“Self-determination is the most important thing: that we may and can make decisions on our own. And the only way for us to determine is by making decisions.”

“It all began when we reflected on how to launch self-determination in the river valley. We wanted to show that we could do it, and implementing a moratorium in the river was one way of doing it. We don’t need to wait for the states to draw up an agreement for us that we can accept.”

Laiti is satisfied with the results of the moratorium area.

“I’m really happy about the achievements of this summer and the fact that we have reached the local people. As a result of colonialism, our people – we ourselves – have become the biggest hinder for self-determination,” Laiti reflects.

Tiina Sanila-Aikio is grateful for the Sámi who are investing a great deal of time into promoting common causes.

“In the past year, I’ve witnessed a movement spring up among our people that I think highly of – a movement that helps the Sámi Parliament in its work. It’s extremely important that we have people who work at lichen level, knowing that their work is needed. It also shows that we have crossed a certain line and moved on to a new era.”

Sanila-Aikio is the only employed full-time politician in Finnish Sápmi. She says that there would be need for more people.

“We should have more people who could really use all their strength and time for advocating our causes, not just do it after working a whole day at another job, for example.”

The Internet and social media offer possibilities

There are many ways of making an impact, but Tiina Sanila-Aikio feels that the social media are one of the greatest means today.

“I think that Sámi are using the Internet and its possibilities extremely well. One blogs, another one vlogs, yet another one draws Instagram comic strips, and so on. Without the social media our issues would not have gained so much visibility, and we would never have been able to spread our views so widely through a newspaper, for example.”

“I don’t think that we’d be in the present situation without the social media. Therefore, it’s vital that we adopt new methods of influence as quickly as possible,” Tiina Sanila-Aikio stresses.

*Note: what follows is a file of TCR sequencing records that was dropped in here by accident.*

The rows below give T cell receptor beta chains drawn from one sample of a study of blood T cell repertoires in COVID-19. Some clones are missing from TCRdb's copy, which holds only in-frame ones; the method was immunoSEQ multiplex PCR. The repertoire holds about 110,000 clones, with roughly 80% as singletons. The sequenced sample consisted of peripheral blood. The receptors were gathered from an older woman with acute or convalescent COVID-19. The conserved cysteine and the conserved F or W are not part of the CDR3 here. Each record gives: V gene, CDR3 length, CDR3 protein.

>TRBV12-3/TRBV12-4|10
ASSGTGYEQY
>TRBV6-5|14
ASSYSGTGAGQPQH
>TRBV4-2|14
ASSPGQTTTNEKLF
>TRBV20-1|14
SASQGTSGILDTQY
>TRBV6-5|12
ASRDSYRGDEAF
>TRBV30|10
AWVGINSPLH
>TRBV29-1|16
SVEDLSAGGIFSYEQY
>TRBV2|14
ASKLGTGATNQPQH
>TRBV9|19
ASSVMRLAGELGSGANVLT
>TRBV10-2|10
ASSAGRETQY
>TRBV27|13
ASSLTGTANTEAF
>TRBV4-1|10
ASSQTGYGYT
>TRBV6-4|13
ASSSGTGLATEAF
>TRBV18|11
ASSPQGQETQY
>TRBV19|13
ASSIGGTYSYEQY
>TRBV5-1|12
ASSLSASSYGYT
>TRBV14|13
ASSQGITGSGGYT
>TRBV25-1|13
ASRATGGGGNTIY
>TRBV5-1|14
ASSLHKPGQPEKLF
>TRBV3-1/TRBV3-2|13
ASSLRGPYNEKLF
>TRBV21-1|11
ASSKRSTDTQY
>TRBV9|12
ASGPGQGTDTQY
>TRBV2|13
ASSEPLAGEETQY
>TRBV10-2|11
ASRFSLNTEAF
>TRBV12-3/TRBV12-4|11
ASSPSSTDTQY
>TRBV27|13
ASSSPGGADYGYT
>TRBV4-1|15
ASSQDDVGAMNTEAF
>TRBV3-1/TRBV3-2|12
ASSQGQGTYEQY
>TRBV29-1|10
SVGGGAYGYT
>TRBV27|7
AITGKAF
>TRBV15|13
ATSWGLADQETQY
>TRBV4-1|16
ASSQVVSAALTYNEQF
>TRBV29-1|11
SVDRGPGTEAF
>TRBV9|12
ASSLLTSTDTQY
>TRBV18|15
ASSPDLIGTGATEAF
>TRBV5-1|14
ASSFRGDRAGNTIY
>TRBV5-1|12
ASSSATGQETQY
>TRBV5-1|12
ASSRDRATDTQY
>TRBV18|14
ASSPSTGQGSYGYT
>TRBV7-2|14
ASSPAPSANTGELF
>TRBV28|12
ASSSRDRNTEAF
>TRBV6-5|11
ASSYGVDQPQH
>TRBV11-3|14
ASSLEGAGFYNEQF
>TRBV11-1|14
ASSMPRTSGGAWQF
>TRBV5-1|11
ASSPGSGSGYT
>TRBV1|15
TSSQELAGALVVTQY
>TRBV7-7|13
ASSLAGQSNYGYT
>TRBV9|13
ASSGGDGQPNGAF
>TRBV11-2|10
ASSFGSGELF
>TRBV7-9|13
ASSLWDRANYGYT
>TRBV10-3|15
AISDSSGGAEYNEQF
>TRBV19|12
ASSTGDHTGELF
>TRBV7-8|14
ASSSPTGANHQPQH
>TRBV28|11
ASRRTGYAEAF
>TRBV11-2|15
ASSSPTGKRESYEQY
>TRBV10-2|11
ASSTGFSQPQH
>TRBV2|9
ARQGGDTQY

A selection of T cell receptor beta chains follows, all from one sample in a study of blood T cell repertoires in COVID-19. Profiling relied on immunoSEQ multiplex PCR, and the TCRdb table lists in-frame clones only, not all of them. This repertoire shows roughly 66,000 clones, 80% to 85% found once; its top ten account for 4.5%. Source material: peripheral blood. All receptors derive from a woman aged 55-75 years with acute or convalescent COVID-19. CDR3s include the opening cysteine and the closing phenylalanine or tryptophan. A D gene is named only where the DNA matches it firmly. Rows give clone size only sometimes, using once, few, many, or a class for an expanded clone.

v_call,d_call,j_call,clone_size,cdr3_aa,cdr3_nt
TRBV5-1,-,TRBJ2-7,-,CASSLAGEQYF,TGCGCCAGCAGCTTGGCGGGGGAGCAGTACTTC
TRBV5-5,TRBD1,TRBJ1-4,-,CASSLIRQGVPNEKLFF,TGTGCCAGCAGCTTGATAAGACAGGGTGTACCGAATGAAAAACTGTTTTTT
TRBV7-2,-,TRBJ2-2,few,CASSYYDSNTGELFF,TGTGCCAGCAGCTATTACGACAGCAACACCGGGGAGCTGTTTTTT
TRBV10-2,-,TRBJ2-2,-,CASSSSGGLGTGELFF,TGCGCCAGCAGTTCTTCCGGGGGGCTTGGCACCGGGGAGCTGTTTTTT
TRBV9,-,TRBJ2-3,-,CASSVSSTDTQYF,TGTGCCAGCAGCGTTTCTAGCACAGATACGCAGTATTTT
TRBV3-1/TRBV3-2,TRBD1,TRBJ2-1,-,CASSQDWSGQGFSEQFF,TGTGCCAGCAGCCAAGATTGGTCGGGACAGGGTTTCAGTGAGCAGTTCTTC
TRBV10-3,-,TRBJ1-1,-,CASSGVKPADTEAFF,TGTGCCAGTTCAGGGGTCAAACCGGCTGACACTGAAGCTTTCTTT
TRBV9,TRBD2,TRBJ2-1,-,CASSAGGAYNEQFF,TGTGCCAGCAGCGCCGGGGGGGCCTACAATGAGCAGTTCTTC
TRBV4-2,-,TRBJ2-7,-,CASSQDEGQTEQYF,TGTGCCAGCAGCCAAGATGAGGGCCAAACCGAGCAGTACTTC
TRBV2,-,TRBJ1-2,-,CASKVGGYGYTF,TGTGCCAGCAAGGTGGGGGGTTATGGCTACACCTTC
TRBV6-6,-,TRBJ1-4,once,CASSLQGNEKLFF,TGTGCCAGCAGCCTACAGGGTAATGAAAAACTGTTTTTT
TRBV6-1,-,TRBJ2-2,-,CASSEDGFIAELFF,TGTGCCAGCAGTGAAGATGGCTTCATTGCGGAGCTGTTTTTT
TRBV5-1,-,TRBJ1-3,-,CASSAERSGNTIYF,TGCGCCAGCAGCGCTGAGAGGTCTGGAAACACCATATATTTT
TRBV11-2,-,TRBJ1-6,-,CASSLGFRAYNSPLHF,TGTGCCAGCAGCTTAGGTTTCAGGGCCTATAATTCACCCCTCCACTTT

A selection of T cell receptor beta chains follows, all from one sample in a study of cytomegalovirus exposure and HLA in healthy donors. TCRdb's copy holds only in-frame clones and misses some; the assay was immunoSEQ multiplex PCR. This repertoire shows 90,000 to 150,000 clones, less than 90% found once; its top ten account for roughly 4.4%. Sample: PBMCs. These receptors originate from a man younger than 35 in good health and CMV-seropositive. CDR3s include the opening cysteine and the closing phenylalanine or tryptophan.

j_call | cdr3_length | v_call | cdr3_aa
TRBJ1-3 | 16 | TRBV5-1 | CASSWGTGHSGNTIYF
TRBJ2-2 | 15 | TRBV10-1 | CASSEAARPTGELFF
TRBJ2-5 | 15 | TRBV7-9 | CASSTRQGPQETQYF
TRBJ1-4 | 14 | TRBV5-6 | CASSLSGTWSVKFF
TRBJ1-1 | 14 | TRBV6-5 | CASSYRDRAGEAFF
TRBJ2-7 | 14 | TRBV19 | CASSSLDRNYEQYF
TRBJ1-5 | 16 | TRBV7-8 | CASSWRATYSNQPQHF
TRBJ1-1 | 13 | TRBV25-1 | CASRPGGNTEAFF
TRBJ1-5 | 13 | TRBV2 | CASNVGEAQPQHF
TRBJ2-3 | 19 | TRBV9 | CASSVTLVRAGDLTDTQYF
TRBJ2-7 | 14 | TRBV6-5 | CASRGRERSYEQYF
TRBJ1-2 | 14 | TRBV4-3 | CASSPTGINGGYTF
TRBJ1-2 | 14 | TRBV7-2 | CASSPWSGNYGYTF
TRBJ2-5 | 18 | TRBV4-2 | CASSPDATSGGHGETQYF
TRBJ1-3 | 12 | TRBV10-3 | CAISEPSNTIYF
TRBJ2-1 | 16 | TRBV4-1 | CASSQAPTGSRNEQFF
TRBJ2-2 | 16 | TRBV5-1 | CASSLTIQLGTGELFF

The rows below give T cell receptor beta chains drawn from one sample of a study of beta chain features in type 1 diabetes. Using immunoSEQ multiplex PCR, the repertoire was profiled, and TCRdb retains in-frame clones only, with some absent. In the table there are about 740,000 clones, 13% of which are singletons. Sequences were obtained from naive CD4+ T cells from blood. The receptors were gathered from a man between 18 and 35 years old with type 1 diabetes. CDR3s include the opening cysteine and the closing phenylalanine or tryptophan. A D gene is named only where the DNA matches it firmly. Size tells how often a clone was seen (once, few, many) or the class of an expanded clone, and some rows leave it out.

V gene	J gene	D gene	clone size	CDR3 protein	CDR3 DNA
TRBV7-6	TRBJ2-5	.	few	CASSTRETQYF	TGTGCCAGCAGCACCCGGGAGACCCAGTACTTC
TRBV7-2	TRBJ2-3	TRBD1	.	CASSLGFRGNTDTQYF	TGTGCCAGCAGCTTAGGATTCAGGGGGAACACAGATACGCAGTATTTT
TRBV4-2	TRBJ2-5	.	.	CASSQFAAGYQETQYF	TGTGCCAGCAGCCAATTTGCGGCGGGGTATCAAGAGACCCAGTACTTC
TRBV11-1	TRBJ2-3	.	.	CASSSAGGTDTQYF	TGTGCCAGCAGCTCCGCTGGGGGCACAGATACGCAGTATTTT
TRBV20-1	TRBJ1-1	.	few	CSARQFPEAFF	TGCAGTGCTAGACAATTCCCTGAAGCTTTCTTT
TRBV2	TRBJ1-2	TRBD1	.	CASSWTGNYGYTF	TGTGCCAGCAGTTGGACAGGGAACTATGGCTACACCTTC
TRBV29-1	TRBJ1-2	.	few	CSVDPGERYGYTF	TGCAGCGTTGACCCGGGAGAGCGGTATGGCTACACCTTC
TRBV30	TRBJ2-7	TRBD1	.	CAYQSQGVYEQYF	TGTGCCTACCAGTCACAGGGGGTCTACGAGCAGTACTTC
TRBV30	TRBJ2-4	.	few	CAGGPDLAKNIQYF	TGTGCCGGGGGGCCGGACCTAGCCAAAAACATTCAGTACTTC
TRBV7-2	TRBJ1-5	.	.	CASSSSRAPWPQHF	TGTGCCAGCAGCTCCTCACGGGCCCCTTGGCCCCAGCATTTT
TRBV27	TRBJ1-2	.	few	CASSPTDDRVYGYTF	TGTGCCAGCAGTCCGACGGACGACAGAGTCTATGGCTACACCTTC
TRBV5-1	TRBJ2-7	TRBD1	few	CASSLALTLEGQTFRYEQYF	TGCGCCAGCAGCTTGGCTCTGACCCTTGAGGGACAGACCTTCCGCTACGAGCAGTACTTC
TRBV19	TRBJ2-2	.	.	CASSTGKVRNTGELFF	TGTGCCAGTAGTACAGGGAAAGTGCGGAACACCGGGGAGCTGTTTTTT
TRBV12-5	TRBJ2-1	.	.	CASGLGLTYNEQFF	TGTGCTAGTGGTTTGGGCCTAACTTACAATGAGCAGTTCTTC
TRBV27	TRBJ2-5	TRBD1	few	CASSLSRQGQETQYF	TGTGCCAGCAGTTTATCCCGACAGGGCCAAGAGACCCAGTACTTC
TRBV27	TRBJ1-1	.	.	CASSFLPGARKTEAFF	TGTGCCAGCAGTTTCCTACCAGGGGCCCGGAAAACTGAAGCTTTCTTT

Aslak Pieski from Utsjoki has spotlighted issues through his online blog.

“I started writing a blog when I noticed that experts came to the River Deatnu and started giving advice to people on how to fish. We in the Sámi community need all kinds of people who work for the same goal but in somewhat different ways,” Pieski reflects.

The beginning of a new era?

Though the Sámi are not in an optimal situation in terms of their legal rights in the 100-year-old Finland, the Chair of the Sámi Parliament is optimistic.

She believes that good examples encourage other people, too.

“I believe that Ellos Deatnu has begun an era that we don’t even understand yet. I believe that the movement has opened the way for us. If a method that works has now been applied in Utsjoki, maybe people will also start to use it in other areas.”

“I believe that our community, people and nation will show us which way to go.”

Jenni Laiti agrees.

“We have built up this movement with love, on a path of love, and it radiates and has already radiated much farther than the river valley of Deatnu.”

 


This story is originally posted at Yle Sapmi and re-published as part of Eyes on Barents, a collaborative partnership between news organizations and bloggers in the Barents region.